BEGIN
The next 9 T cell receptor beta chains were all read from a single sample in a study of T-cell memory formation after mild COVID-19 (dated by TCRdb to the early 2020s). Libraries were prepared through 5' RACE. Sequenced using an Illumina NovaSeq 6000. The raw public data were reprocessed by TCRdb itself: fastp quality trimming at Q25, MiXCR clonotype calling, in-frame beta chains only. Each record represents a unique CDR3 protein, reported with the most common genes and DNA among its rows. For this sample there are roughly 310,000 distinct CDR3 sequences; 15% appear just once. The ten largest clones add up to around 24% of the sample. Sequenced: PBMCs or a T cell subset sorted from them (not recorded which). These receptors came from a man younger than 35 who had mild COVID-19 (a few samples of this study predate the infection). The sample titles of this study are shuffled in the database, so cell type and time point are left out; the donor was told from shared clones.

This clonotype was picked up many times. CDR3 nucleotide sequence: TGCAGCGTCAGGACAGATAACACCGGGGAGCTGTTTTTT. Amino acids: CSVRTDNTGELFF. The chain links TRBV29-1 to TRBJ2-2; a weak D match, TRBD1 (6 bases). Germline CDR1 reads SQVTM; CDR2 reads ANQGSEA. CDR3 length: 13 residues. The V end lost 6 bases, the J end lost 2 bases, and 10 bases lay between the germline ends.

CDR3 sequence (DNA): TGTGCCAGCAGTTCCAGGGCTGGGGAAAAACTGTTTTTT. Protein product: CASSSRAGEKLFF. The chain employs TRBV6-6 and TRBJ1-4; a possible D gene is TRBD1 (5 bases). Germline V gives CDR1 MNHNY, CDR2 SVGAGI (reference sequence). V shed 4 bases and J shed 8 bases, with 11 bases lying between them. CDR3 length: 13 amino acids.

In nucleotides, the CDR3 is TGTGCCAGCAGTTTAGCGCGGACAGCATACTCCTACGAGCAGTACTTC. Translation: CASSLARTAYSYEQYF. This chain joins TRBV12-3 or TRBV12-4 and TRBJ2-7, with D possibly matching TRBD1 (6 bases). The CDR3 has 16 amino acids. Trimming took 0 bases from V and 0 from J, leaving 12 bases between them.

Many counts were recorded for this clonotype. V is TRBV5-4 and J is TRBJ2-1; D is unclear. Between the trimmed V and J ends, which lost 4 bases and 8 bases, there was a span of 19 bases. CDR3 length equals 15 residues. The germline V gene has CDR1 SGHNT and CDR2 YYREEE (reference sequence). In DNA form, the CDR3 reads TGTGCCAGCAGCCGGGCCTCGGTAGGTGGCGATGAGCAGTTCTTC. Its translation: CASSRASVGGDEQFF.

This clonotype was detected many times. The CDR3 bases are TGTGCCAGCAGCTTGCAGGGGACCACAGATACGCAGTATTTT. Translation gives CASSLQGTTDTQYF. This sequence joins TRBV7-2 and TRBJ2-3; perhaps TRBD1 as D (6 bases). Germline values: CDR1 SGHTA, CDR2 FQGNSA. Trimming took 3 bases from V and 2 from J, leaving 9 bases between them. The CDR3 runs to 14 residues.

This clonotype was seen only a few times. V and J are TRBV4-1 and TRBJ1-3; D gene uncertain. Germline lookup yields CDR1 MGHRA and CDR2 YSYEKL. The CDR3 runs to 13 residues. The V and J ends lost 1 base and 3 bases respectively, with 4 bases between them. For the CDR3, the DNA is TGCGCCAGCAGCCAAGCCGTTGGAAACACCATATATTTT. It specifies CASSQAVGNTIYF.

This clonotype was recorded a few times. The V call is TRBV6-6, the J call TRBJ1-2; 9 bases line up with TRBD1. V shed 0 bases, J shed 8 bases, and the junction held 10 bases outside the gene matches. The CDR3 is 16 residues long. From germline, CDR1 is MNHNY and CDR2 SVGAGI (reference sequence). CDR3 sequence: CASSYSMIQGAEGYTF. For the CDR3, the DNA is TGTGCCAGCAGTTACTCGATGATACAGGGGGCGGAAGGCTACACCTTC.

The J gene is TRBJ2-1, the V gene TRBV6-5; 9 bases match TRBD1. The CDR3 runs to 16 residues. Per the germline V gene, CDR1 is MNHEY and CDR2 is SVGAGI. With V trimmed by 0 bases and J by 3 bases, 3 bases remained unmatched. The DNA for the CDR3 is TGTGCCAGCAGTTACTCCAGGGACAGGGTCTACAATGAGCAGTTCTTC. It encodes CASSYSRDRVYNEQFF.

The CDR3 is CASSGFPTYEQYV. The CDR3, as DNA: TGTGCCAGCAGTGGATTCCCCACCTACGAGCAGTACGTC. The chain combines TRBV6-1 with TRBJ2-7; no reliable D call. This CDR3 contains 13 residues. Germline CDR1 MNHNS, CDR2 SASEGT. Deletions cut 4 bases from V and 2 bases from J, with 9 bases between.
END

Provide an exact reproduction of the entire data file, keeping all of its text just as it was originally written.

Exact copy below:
The next 9 T cell receptor beta chains were all read from a single sample in a study of T-cell memory formation after mild COVID-19 (dated by TCRdb to the early 2020s). Libraries were prepared through 5' RACE. Sequenced using an Illumina NovaSeq 6000. The raw public data were reprocessed by TCRdb itself: fastp quality trimming at Q25, MiXCR clonotype calling, in-frame beta chains only. Each record represents a unique CDR3 protein, reported with the most common genes and DNA among its rows. For this sample there are roughly 310,000 distinct CDR3 sequences; 15% appear just once. The ten largest clones add up to around 24% of the sample. Sequenced: PBMCs or a T cell subset sorted from them (not recorded which). These receptors came from a man younger than 35 who had mild COVID-19 (a few samples of this study predate the infection). The sample titles of this study are shuffled in the database, so cell type and time point are left out; the donor was told from shared clones.

This clonotype was picked up many times. CDR3 nucleotide sequence: TGCAGCGTCAGGACAGATAACACCGGGGAGCTGTTTTTT. Amino acids: CSVRTDNTGELFF. The chain links TRBV29-1 to TRBJ2-2; a weak D match, TRBD1 (6 bases). Germline CDR1 reads SQVTM; CDR2 reads ANQGSEA. CDR3 length: 13 residues. The V end lost 6 bases, the J end lost 2 bases, and 10 bases lay between the germline ends.

CDR3 sequence (DNA): TGTGCCAGCAGTTCCAGGGCTGGGGAAAAACTGTTTTTT. Protein product: CASSSRAGEKLFF. The chain employs TRBV6-6 and TRBJ1-4; a possible D gene is TRBD1 (5 bases). Germline V gives CDR1 MNHNY, CDR2 SVGAGI (reference sequence). V shed 4 bases and J shed 8 bases, with 11 bases lying between them. CDR3 length: 13 amino acids.

In nucleotides, the CDR3 is TGTGCCAGCAGTTTAGCGCGGACAGCATACTCCTACGAGCAGTACTTC. Translation: CASSLARTAYSYEQYF. This chain joins TRBV12-3 or TRBV12-4 and TRBJ2-7, with D possibly matching TRBD1 (6 bases). The CDR3 has 16 amino acids. Trimming took 0 bases from V and 0 from J, leaving 12 bases between them.

Many counts were recorded for this clonotype. V is TRBV5-4 and J is TRBJ2-1; D is unclear. Between the trimmed V and J ends, which lost 4 bases and 8 bases, there was a span of 19 bases. CDR3 length equals 15 residues. The germline V gene has CDR1 SGHNT and CDR2 YYREEE (reference sequence). In DNA form, the CDR3 reads TGTGCCAGCAGCCGGGCCTCGGTAGGTGGCGATGAGCAGTTCTTC. Its translation: CASSRASVGGDEQFF.

This clonotype was detected many times. The CDR3 bases are TGTGCCAGCAGCTTGCAGGGGACCACAGATACGCAGTATTTT. Translation gives CASSLQGTTDTQYF. This sequence joins TRBV7-2 and TRBJ2-3; perhaps TRBD1 as D (6 bases). Germline values: CDR1 SGHTA, CDR2 FQGNSA. Trimming took 3 bases from V and 2 from J, leaving 9 bases between them. The CDR3 runs to 14 residues.

This clonotype was seen only a few times. V and J are TRBV4-1 and TRBJ1-3; D gene uncertain. Germline lookup yields CDR1 MGHRA and CDR2 YSYEKL. The CDR3 runs to 13 residues. The V and J ends lost 1 base and 3 bases respectively, with 4 bases between them. For the CDR3, the DNA is TGCGCCAGCAGCCAAGCCGTTGGAAACACCATATATTTT. It specifies CASSQAVGNTIYF.

This clonotype was recorded a few times. The V call is TRBV6-6, the J call TRBJ1-2; 9 bases line up with TRBD1. V shed 0 bases, J shed 8 bases, and the junction held 10 bases outside the gene matches. The CDR3 is 16 residues long. From germline, CDR1 is MNHNY and CDR2 SVGAGI (reference sequence). CDR3 sequence: CASSYSMIQGAEGYTF. For the CDR3, the DNA is TGTGCCAGCAGTTACTCGATGATACAGGGGGCGGAAGGCTACACCTTC.

The J gene is TRBJ2-1, the V gene TRBV6-5; 9 bases match TRBD1. The CDR3 runs to 16 residues. Per the germline V gene, CDR1 is MNHEY and CDR2 is SVGAGI. With V trimmed by 0 bases and J by 3 bases, 3 bases remained unmatched. The DNA for the CDR3 is TGTGCCAGCAGTTACTCCAGGGACAGGGTCTACAATGAGCAGTTCTTC. It encodes CASSYSRDRVYNEQFF.

The CDR3 is CASSGFPTYEQYV. The CDR3, as DNA: TGTGCCAGCAGTGGATTCCCCACCTACGAGCAGTACGTC. The chain combines TRBV6-1 with TRBJ2-7; no reliable D call. This CDR3 contains 13 residues. Germline CDR1 MNHNS, CDR2 SASEGT. Deletions cut 4 bases from V and 2 bases from J, with 9 bases between.